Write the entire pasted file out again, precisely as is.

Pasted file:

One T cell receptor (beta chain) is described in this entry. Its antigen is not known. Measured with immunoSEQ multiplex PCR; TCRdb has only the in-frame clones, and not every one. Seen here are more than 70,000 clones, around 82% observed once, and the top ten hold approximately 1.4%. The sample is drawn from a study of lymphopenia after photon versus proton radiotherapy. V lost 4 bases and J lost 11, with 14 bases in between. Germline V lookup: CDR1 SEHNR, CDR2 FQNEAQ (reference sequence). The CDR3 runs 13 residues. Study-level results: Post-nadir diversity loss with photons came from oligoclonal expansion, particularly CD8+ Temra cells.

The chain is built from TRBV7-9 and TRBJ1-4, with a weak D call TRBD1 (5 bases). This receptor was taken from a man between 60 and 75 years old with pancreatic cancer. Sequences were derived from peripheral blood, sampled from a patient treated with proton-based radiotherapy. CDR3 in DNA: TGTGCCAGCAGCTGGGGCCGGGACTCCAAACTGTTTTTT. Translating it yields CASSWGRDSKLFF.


One T cell receptor (beta chain) is described in this entry. Its antigen is not known. Measured with immunoSEQ multiplex PCR; TCRdb has only the in-frame clones, and not every one. Seen here are more than 70,000 clones, around 82% observed once, and the top ten hold approximately 1.4%. The sample is drawn from a study of lymphopenia after photon versus proton radiotherapy. V lost 4 bases and J lost 11, with 14 bases in between. Germline V lookup: CDR1 SEHNR, CDR2 FQNEAQ (reference sequence). The CDR3 runs 13 residues. Study-level results: Post-nadir diversity loss with photons came from oligoclonal expansion, particularly CD8+ Temra cells.

The chain is built from TRBV7-9 and TRBJ1-4, with a weak D call TRBD1 (5 bases). This receptor was taken from a man between 60 and 75 years old with pancreatic cancer. Sequences were derived from peripheral blood, sampled from a patient treated with proton-based radiotherapy. CDR3 in DNA: TGTGCCAGCAGCTGGGGCCGGGACTCCAAACTGTTTTTT. Translating it yields CASSWGRDSKLFF.